The Thing Garage Review

Released 2005.  

BBC Review

Anyone fired up by the likes of Brotzmann or Vandermark and isn't averse to the odd...

Peter Marsh 2005

Though Mats Gustafsson has been a presence on the European free jazz/improv scene for some time now, the last couple of years have seen him achieve a slightly higher profile through his work with Sonic Youth and fellow saxophonist Ken Vandermark, among others.

Despite playing in a wide variety of contexts, Gustafsson has increasingly moved in the direction of high energy playing. Along with Vandermark he's proved himself as one of the few players with the lungs to compete with the likes of Peter Brotzmann. The Thing Trio unites him with the ubiquitous and brilliant rhythm section of Paal Nilsson-Love and Ingebrigt Haker Flaten; this is their third album but its release has been preceded by the release of that rarest of artefacts, a 7" single.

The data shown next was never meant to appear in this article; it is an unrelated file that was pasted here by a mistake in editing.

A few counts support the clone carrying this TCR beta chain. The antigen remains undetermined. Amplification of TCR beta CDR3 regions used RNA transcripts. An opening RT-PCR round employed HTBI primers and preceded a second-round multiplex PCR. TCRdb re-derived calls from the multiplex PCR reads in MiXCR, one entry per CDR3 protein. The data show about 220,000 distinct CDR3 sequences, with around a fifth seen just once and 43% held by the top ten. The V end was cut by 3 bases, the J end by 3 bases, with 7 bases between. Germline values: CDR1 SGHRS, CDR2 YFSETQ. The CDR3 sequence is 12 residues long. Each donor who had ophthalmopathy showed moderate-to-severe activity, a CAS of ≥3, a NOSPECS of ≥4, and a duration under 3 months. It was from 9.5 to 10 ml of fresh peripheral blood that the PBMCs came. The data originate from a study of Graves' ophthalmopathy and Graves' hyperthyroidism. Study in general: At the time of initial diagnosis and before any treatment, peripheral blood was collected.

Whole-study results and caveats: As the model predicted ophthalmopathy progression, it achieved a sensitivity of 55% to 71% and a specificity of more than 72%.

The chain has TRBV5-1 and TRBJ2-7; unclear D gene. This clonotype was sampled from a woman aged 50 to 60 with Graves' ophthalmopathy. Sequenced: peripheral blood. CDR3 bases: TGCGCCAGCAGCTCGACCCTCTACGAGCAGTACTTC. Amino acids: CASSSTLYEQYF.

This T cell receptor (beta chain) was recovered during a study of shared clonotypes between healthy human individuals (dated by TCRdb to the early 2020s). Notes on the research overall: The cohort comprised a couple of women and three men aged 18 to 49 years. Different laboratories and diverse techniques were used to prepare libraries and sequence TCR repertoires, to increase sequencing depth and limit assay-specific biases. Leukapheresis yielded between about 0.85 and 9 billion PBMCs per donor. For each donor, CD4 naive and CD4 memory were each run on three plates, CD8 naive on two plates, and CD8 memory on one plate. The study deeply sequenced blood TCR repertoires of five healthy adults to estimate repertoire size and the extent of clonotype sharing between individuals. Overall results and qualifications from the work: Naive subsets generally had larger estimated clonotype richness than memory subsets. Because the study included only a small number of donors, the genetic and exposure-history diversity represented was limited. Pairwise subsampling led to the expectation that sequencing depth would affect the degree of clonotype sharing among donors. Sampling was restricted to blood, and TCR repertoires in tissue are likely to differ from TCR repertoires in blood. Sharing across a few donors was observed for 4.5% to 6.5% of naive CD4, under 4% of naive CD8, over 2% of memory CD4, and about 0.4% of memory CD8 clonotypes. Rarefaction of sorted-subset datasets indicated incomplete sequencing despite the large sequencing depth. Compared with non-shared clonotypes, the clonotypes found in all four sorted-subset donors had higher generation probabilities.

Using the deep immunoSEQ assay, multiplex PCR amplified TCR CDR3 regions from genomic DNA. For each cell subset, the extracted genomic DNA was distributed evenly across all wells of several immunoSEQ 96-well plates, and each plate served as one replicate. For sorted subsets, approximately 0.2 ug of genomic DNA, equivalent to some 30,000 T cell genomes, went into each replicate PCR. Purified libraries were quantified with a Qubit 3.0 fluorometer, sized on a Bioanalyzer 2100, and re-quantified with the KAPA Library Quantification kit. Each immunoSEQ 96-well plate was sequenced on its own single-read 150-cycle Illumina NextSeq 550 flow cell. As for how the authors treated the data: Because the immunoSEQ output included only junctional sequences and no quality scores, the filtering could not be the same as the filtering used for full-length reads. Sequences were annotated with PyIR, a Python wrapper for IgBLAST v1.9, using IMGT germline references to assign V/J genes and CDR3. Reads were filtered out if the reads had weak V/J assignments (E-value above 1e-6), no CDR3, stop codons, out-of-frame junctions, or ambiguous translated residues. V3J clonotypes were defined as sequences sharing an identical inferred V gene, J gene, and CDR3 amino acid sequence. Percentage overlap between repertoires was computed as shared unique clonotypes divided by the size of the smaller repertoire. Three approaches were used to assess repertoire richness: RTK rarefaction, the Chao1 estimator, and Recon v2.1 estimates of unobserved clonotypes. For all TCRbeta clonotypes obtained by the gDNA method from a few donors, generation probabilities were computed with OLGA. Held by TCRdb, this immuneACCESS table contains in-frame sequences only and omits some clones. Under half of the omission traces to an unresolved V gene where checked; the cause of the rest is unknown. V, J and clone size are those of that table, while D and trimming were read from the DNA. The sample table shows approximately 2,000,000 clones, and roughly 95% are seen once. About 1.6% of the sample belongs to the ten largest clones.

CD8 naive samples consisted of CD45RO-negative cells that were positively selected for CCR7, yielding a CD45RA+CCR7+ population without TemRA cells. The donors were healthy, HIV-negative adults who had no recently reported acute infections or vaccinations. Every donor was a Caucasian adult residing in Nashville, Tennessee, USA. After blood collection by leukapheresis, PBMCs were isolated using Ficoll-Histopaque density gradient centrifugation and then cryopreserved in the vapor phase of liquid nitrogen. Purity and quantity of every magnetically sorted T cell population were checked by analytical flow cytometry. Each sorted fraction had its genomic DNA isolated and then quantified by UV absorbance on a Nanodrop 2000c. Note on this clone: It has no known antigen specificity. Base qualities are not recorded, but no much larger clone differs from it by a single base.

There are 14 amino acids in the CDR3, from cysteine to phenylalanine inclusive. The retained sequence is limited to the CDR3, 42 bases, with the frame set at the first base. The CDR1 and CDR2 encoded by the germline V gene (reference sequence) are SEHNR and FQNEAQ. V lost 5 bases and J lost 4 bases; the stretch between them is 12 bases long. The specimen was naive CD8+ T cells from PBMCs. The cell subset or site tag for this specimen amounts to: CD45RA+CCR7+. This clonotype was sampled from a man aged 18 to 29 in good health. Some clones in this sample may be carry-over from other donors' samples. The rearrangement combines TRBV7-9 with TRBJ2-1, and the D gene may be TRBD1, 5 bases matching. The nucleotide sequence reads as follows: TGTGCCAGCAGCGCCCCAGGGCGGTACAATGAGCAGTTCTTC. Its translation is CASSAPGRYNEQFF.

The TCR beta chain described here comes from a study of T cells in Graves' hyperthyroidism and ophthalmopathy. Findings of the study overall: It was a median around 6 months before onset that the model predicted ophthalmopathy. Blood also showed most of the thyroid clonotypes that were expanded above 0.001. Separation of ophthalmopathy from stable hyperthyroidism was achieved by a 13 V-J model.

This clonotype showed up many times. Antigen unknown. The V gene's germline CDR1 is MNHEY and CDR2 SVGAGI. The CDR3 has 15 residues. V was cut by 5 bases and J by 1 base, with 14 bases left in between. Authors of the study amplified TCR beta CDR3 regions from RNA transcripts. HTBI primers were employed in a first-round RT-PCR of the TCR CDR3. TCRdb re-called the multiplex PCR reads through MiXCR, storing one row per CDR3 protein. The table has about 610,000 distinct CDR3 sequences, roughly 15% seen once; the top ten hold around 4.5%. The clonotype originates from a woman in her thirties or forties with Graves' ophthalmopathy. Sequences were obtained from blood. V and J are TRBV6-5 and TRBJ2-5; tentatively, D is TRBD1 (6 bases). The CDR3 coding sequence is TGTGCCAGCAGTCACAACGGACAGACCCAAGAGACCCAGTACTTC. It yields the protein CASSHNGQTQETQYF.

And it's that single that kicks proceedings off. "Art Star", originally penned by New York art punks The Yeah Yeah Yeahs, is a volatile cocktail of bouncy riffing and free jazz thrash. Gustaffson bellows through his horn with an intensity few (if any) electric guitarists could manage; forget Cream, this is what a power trio should be like. They repeat the trick with a White Stripes cover ("Aluminium") and a tune from 60s garage outfit The Sonics, but none of it comes off as clever or post-modern jokey; these boys like their riffs and they know a good one when they hear it. More importantly, the sheer power they generate from wood, metal, breath and muscle is stunning. Check "Aluminium"; Haker Flaten's distended opening thrums signal a whole pile of warped blues thrashing that'll leave you exhausted.

As well as these art punk gems,the trio cover Norman Howard (once Albert Ayler's trumpeter) and Peter Brotzmann, and throw in a few improvisations for good measure.The multi-limbed intensities of the closing title track are almost too much to take in as bass, drums and horn indulge in a heated exchange of rhythmic detonations, screams and flurries.

Anyone fired up by the likes of Brotzmann or Vandermark and isn't averse to the odd spot of art rock will find much to chew onhere. It'd be nice to think that White Stripes fans might feel the same....

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